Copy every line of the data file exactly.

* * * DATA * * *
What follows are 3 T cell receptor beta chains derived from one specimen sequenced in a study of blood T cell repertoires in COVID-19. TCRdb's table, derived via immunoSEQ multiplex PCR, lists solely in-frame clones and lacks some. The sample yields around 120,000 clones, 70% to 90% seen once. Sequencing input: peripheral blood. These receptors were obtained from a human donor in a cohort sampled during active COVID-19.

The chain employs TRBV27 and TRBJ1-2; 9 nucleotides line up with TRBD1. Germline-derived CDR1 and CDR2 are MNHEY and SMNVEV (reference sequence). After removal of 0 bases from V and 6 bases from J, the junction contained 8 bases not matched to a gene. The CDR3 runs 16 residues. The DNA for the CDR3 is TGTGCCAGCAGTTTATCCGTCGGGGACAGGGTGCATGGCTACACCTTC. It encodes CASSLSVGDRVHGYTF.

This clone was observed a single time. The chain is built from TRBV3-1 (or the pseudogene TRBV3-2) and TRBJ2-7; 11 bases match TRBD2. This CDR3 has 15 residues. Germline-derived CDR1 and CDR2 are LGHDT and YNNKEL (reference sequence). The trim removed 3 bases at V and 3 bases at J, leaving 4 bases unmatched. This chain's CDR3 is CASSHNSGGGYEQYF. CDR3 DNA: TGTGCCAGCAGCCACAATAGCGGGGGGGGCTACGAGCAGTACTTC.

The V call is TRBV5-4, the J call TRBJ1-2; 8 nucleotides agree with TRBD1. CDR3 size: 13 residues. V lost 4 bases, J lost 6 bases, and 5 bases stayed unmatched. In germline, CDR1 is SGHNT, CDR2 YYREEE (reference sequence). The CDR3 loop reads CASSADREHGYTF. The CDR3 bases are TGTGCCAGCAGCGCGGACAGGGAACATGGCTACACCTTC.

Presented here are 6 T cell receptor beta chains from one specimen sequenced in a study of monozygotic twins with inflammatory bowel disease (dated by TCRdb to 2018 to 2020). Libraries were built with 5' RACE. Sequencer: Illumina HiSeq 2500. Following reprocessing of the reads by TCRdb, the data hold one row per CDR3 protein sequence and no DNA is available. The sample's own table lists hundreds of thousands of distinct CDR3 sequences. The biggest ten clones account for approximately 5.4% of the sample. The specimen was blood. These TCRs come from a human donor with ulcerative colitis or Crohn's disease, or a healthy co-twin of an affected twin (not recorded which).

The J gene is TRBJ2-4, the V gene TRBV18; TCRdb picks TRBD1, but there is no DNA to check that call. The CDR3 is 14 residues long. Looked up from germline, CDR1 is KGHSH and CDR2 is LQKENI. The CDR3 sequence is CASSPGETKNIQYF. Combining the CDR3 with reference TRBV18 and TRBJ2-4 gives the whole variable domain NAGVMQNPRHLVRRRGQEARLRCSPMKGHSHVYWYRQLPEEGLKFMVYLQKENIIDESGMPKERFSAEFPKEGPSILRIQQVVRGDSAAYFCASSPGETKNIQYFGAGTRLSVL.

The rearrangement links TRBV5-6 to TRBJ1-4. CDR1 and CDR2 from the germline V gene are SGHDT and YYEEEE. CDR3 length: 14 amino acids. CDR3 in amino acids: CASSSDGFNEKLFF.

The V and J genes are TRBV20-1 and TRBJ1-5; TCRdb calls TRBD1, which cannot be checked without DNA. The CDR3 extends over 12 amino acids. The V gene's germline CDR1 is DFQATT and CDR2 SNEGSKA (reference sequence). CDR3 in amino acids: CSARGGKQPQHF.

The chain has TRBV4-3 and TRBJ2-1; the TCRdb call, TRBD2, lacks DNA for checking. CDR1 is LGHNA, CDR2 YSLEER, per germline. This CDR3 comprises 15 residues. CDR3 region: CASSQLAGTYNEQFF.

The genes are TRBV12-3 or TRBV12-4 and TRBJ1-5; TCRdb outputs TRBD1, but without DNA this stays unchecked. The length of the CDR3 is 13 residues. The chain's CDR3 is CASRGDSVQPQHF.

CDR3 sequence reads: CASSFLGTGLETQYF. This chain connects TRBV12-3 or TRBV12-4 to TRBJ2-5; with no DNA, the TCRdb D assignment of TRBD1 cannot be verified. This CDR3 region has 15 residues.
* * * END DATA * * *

What follows are 3 T cell receptor beta chains derived from one specimen sequenced in a study of blood T cell repertoires in COVID-19. TCRdb's table, derived via immunoSEQ multiplex PCR, lists solely in-frame clones and lacks some. The sample yields around 120,000 clones, 70% to 90% seen once. Sequencing input: peripheral blood. These receptors were obtained from a human donor in a cohort sampled during active COVID-19.

The chain employs TRBV27 and TRBJ1-2; 9 nucleotides line up with TRBD1. Germline-derived CDR1 and CDR2 are MNHEY and SMNVEV (reference sequence). After removal of 0 bases from V and 6 bases from J, the junction contained 8 bases not matched to a gene. The CDR3 runs 16 residues. The DNA for the CDR3 is TGTGCCAGCAGTTTATCCGTCGGGGACAGGGTGCATGGCTACACCTTC. It encodes CASSLSVGDRVHGYTF.

This clone was observed a single time. The chain is built from TRBV3-1 (or the pseudogene TRBV3-2) and TRBJ2-7; 11 bases match TRBD2. This CDR3 has 15 residues. Germline-derived CDR1 and CDR2 are LGHDT and YNNKEL (reference sequence). The trim removed 3 bases at V and 3 bases at J, leaving 4 bases unmatched. This chain's CDR3 is CASSHNSGGGYEQYF. CDR3 DNA: TGTGCCAGCAGCCACAATAGCGGGGGGGGCTACGAGCAGTACTTC.

The V call is TRBV5-4, the J call TRBJ1-2; 8 nucleotides agree with TRBD1. CDR3 size: 13 residues. V lost 4 bases, J lost 6 bases, and 5 bases stayed unmatched. In germline, CDR1 is SGHNT, CDR2 YYREEE (reference sequence). The CDR3 loop reads CASSADREHGYTF. The CDR3 bases are TGTGCCAGCAGCGCGGACAGGGAACATGGCTACACCTTC.

Presented here are 6 T cell receptor beta chains from one specimen sequenced in a study of monozygotic twins with inflammatory bowel disease (dated by TCRdb to 2018 to 2020). Libraries were built with 5' RACE. Sequencer: Illumina HiSeq 2500. Following reprocessing of the reads by TCRdb, the data hold one row per CDR3 protein sequence and no DNA is available. The sample's own table lists hundreds of thousands of distinct CDR3 sequences. The biggest ten clones account for approximately 5.4% of the sample. The specimen was blood. These TCRs come from a human donor with ulcerative colitis or Crohn's disease, or a healthy co-twin of an affected twin (not recorded which).

The J gene is TRBJ2-4, the V gene TRBV18; TCRdb picks TRBD1, but there is no DNA to check that call. The CDR3 is 14 residues long. Looked up from germline, CDR1 is KGHSH and CDR2 is LQKENI. The CDR3 sequence is CASSPGETKNIQYF. Combining the CDR3 with reference TRBV18 and TRBJ2-4 gives the whole variable domain NAGVMQNPRHLVRRRGQEARLRCSPMKGHSHVYWYRQLPEEGLKFMVYLQKENIIDESGMPKERFSAEFPKEGPSILRIQQVVRGDSAAYFCASSPGETKNIQYFGAGTRLSVL.

The rearrangement links TRBV5-6 to TRBJ1-4. CDR1 and CDR2 from the germline V gene are SGHDT and YYEEEE. CDR3 length: 14 amino acids. CDR3 in amino acids: CASSSDGFNEKLFF.

The V and J genes are TRBV20-1 and TRBJ1-5; TCRdb calls TRBD1, which cannot be checked without DNA. The CDR3 extends over 12 amino acids. The V gene's germline CDR1 is DFQATT and CDR2 SNEGSKA (reference sequence). CDR3 in amino acids: CSARGGKQPQHF.

The chain has TRBV4-3 and TRBJ2-1; the TCRdb call, TRBD2, lacks DNA for checking. CDR1 is LGHNA, CDR2 YSLEER, per germline. This CDR3 comprises 15 residues. CDR3 region: CASSQLAGTYNEQFF.

The genes are TRBV12-3 or TRBV12-4 and TRBJ1-5; TCRdb outputs TRBD1, but without DNA this stays unchecked. The length of the CDR3 is 13 residues. The chain's CDR3 is CASRGDSVQPQHF.

CDR3 sequence reads: CASSFLGTGLETQYF. This chain connects TRBV12-3 or TRBV12-4 to TRBJ2-5; with no DNA, the TCRdb D assignment of TRBD1 cannot be verified. This CDR3 region has 15 residues.